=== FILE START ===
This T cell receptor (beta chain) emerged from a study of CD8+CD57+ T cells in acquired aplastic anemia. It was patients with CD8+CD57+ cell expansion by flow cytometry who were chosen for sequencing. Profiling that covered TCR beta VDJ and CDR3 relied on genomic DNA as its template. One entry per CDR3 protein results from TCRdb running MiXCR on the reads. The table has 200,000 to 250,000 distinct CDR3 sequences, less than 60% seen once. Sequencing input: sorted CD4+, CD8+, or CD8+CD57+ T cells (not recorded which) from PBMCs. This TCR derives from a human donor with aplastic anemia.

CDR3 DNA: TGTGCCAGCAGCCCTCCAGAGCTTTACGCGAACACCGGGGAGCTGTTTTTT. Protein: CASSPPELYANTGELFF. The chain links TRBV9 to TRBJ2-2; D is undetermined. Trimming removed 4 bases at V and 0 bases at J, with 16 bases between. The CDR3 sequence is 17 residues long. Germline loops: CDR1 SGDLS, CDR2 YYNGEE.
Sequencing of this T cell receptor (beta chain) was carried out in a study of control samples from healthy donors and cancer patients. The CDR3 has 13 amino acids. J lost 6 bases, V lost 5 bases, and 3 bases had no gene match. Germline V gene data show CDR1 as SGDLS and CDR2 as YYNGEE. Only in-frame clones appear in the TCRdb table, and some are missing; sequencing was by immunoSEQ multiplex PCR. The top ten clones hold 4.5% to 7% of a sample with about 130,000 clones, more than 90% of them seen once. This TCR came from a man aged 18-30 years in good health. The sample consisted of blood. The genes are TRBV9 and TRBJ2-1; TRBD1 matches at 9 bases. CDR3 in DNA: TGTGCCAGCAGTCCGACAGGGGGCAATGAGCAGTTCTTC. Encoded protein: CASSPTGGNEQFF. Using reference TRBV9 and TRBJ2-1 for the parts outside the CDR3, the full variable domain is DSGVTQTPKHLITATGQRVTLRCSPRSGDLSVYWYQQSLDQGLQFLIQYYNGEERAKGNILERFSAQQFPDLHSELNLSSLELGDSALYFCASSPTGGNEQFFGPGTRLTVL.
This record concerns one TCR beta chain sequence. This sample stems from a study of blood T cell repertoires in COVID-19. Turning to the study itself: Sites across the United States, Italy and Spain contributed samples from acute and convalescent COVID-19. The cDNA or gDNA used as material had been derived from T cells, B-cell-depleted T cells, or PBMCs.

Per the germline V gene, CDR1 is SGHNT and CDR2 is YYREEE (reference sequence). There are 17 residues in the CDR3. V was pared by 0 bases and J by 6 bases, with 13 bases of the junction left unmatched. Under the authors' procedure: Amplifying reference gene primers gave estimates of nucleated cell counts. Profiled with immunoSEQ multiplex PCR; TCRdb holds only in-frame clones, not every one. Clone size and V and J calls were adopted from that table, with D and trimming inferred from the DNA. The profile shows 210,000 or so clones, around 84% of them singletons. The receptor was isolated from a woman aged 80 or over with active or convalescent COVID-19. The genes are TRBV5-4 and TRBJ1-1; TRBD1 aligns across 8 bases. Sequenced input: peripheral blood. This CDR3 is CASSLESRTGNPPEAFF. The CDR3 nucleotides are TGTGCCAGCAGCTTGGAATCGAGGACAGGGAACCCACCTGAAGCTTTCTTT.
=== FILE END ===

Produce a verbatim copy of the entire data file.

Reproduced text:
This T cell receptor (beta chain) emerged from a study of CD8+CD57+ T cells in acquired aplastic anemia. It was patients with CD8+CD57+ cell expansion by flow cytometry who were chosen for sequencing. Profiling that covered TCR beta VDJ and CDR3 relied on genomic DNA as its template. One entry per CDR3 protein results from TCRdb running MiXCR on the reads. The table has 200,000 to 250,000 distinct CDR3 sequences, less than 60% seen once. Sequencing input: sorted CD4+, CD8+, or CD8+CD57+ T cells (not recorded which) from PBMCs. This TCR derives from a human donor with aplastic anemia.

CDR3 DNA: TGTGCCAGCAGCCCTCCAGAGCTTTACGCGAACACCGGGGAGCTGTTTTTT. Protein: CASSPPELYANTGELFF. The chain links TRBV9 to TRBJ2-2; D is undetermined. Trimming removed 4 bases at V and 0 bases at J, with 16 bases between. The CDR3 sequence is 17 residues long. Germline loops: CDR1 SGDLS, CDR2 YYNGEE.
Sequencing of this T cell receptor (beta chain) was carried out in a study of control samples from healthy donors and cancer patients. The CDR3 has 13 amino acids. J lost 6 bases, V lost 5 bases, and 3 bases had no gene match. Germline V gene data show CDR1 as SGDLS and CDR2 as YYNGEE. Only in-frame clones appear in the TCRdb table, and some are missing; sequencing was by immunoSEQ multiplex PCR. The top ten clones hold 4.5% to 7% of a sample with about 130,000 clones, more than 90% of them seen once. This TCR came from a man aged 18-30 years in good health. The sample consisted of blood. The genes are TRBV9 and TRBJ2-1; TRBD1 matches at 9 bases. CDR3 in DNA: TGTGCCAGCAGTCCGACAGGGGGCAATGAGCAGTTCTTC. Encoded protein: CASSPTGGNEQFF. Using reference TRBV9 and TRBJ2-1 for the parts outside the CDR3, the full variable domain is DSGVTQTPKHLITATGQRVTLRCSPRSGDLSVYWYQQSLDQGLQFLIQYYNGEERAKGNILERFSAQQFPDLHSELNLSSLELGDSALYFCASSPTGGNEQFFGPGTRLTVL.
This record concerns one TCR beta chain sequence. This sample stems from a study of blood T cell repertoires in COVID-19. Turning to the study itself: Sites across the United States, Italy and Spain contributed samples from acute and convalescent COVID-19. The cDNA or gDNA used as material had been derived from T cells, B-cell-depleted T cells, or PBMCs.

Per the germline V gene, CDR1 is SGHNT and CDR2 is YYREEE (reference sequence). There are 17 residues in the CDR3. V was pared by 0 bases and J by 6 bases, with 13 bases of the junction left unmatched. Under the authors' procedure: Amplifying reference gene primers gave estimates of nucleated cell counts. Profiled with immunoSEQ multiplex PCR; TCRdb holds only in-frame clones, not every one. Clone size and V and J calls were adopted from that table, with D and trimming inferred from the DNA. The profile shows 210,000 or so clones, around 84% of them singletons. The receptor was isolated from a woman aged 80 or over with active or convalescent COVID-19. The genes are TRBV5-4 and TRBJ1-1; TRBD1 aligns across 8 bases. Sequenced input: peripheral blood. This CDR3 is CASSLESRTGNPPEAFF. The CDR3 nucleotides are TGTGCCAGCAGCTTGGAATCGAGGACAGGGAACCCACCTGAAGCTTTCTTT.